Phnom Penh: Unable to pay his way out of jail, Kong Chamroeun was remanded in a Cambodian prison pending trial for stealing $80 of company property, a crime his family said he did not commit.
"We had nothing, just empty hands," said his girlfriend, Lorn Chenda, who alleged police tried to extort Chamroeun for $2,000 in "compensation" in exchange for not pressing charges.
With Chamroeun, 28, behind bars for 10 days and no one else to turn to, Chenda used her smartphone to appeal directly to Cambodia`s highest authority - Prime Minister Hun Sen. She recorded a five-minute video detailing the alleged extortion attempt and urging the self-styled strongman to intervene, then posted it on his Facebook page.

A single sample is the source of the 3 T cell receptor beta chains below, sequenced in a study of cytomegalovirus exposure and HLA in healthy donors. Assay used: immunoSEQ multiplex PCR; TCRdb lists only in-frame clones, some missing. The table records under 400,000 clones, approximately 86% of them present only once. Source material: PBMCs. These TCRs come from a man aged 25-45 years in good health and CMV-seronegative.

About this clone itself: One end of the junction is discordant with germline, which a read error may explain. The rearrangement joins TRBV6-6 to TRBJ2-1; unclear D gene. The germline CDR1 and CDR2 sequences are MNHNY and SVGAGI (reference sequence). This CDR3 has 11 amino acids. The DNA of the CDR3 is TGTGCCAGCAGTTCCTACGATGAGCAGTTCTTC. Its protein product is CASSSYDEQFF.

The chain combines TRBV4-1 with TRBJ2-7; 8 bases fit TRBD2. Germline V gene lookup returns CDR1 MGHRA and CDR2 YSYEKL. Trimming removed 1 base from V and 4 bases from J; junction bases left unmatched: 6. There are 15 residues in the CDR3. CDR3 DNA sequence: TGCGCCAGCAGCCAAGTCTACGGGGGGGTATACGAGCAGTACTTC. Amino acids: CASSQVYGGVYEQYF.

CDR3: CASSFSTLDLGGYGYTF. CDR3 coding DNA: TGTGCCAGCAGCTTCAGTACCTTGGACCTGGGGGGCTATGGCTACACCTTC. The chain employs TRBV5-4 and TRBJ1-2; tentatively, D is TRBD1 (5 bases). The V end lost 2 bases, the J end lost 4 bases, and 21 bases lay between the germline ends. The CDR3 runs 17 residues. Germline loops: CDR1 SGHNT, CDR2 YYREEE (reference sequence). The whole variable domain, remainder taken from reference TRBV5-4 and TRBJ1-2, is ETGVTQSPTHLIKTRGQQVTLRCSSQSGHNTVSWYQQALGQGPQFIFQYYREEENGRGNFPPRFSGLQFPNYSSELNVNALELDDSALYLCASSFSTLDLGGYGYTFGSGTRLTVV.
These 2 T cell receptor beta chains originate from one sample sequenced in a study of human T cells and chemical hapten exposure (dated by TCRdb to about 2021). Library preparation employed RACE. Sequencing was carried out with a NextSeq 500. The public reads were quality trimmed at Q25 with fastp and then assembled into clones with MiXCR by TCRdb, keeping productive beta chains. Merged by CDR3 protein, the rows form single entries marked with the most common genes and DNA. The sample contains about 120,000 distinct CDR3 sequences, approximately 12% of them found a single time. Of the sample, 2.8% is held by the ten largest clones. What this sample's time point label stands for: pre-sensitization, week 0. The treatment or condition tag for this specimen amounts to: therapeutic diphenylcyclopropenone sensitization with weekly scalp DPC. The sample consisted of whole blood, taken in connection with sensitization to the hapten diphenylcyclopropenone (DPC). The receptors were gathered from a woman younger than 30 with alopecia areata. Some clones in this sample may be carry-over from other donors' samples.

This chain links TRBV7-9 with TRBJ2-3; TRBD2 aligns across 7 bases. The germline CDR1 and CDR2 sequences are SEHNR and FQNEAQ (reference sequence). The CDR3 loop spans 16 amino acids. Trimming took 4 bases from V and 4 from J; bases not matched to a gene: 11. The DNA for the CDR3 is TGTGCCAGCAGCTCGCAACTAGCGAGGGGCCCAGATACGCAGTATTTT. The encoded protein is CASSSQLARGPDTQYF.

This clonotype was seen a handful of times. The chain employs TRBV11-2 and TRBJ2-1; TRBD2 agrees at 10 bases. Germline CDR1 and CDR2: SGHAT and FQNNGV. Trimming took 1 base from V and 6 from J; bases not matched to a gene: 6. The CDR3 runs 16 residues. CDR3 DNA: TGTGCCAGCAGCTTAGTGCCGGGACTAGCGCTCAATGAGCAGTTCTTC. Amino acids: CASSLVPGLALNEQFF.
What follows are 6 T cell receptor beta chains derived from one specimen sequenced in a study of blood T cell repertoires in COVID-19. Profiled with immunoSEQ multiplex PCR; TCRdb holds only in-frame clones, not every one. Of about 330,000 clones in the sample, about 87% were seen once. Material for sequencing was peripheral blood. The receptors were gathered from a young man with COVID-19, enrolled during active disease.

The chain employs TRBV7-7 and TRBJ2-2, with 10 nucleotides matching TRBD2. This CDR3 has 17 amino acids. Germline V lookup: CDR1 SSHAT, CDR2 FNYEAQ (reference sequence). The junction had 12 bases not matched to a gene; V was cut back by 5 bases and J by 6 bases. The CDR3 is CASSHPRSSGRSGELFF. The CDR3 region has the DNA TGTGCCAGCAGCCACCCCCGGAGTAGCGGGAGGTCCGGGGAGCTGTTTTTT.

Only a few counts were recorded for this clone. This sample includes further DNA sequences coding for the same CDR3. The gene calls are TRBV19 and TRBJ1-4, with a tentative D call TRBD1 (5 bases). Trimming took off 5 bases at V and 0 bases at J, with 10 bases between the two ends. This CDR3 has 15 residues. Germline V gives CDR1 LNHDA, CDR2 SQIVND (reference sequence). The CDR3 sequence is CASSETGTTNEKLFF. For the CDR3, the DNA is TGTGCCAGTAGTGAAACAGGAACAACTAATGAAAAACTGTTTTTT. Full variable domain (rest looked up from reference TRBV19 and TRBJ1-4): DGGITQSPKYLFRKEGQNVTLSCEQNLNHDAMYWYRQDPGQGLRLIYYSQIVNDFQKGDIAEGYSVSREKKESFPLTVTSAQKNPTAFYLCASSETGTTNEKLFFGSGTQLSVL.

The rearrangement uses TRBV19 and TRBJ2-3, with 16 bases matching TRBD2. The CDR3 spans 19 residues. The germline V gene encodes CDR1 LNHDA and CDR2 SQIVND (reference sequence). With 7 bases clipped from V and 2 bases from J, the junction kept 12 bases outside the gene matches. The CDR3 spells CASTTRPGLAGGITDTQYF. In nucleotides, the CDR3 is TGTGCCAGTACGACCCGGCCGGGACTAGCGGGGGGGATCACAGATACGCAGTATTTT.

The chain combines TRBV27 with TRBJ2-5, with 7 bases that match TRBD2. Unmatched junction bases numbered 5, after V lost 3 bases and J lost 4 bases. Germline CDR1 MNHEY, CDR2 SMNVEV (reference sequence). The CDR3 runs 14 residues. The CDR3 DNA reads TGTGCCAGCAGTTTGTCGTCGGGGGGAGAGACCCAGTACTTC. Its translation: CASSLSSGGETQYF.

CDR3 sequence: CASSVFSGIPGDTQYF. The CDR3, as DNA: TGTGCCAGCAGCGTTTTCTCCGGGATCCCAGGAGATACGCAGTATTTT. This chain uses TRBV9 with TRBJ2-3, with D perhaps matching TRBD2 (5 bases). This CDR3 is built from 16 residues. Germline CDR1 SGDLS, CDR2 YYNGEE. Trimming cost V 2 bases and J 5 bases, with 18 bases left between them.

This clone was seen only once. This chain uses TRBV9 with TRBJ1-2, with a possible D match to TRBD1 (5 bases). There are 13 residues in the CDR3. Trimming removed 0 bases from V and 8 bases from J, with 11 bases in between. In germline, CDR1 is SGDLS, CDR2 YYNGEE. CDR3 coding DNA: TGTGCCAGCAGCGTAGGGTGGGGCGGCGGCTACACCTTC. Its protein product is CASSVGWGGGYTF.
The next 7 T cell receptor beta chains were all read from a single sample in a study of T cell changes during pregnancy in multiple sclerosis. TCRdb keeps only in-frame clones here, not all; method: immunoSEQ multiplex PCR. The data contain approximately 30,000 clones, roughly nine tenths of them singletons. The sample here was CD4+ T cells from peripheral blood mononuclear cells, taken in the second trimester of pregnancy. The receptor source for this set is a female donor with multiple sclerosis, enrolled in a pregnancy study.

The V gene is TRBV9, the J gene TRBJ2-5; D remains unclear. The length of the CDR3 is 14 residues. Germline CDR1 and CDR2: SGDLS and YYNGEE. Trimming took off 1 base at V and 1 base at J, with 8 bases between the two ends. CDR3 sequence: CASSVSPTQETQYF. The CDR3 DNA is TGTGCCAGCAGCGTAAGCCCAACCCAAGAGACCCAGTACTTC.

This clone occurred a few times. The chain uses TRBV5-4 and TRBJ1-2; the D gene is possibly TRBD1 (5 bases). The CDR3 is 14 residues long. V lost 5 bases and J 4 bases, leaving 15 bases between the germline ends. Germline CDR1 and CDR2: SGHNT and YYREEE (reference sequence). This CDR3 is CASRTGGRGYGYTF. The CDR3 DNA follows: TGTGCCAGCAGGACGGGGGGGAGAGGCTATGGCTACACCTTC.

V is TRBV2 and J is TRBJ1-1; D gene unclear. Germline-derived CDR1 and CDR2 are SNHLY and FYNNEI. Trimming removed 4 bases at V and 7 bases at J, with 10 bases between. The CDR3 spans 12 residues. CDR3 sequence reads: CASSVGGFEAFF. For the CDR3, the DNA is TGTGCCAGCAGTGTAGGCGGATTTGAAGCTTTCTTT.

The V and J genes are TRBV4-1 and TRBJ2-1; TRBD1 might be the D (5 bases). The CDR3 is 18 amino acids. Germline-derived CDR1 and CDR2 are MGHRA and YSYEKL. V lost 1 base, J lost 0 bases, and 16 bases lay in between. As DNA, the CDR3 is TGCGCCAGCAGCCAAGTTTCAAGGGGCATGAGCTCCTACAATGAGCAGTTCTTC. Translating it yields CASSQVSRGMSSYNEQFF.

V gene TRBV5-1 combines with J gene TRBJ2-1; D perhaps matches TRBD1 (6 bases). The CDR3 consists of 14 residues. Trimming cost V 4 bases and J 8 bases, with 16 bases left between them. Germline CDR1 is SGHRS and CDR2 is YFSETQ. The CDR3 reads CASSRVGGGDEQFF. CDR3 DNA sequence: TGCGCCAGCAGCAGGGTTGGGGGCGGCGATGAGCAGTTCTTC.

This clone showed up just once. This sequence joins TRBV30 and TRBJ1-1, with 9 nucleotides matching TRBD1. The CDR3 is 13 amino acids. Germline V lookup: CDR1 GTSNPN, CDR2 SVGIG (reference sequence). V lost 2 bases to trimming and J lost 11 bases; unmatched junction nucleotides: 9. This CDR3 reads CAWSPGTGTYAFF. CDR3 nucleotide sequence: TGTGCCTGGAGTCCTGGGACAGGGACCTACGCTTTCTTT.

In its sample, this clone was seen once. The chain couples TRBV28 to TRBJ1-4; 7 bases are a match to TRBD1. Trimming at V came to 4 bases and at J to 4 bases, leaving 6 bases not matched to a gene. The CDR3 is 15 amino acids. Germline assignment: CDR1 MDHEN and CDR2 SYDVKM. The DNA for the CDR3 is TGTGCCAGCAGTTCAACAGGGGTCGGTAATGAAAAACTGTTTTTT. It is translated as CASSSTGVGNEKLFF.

The next morning, Chamroeun was freed and his case dismissed.
"We never expected the prime minister would help us," Chenda, 26, told Reuters.
"This is the smallest problem for the prime minister to have to solve himself, and it was solved very quickly."
Chamroeun`s release was fortuitously timed, coinciding with Hun Sen`s new infatuation with Facebook, which he adopted with gusto in September last year and now has two million followers.
Experts say he is using Facebook to quickly recoup some lost popularity ahead of a 2018 election tipped to be the biggest test to his three-decade rule.
Hun Sen`s strategy appears to be out of the playbook of bitter rival the Cambodia National Rescue Party (CNRP).
The opposition`s social media campaigns were a hit with young, urban voters in a disputed 2013 election that stunned Hun Sen`s ruling Cambodian People`s Party (CPP) and sharply reduced its house majority.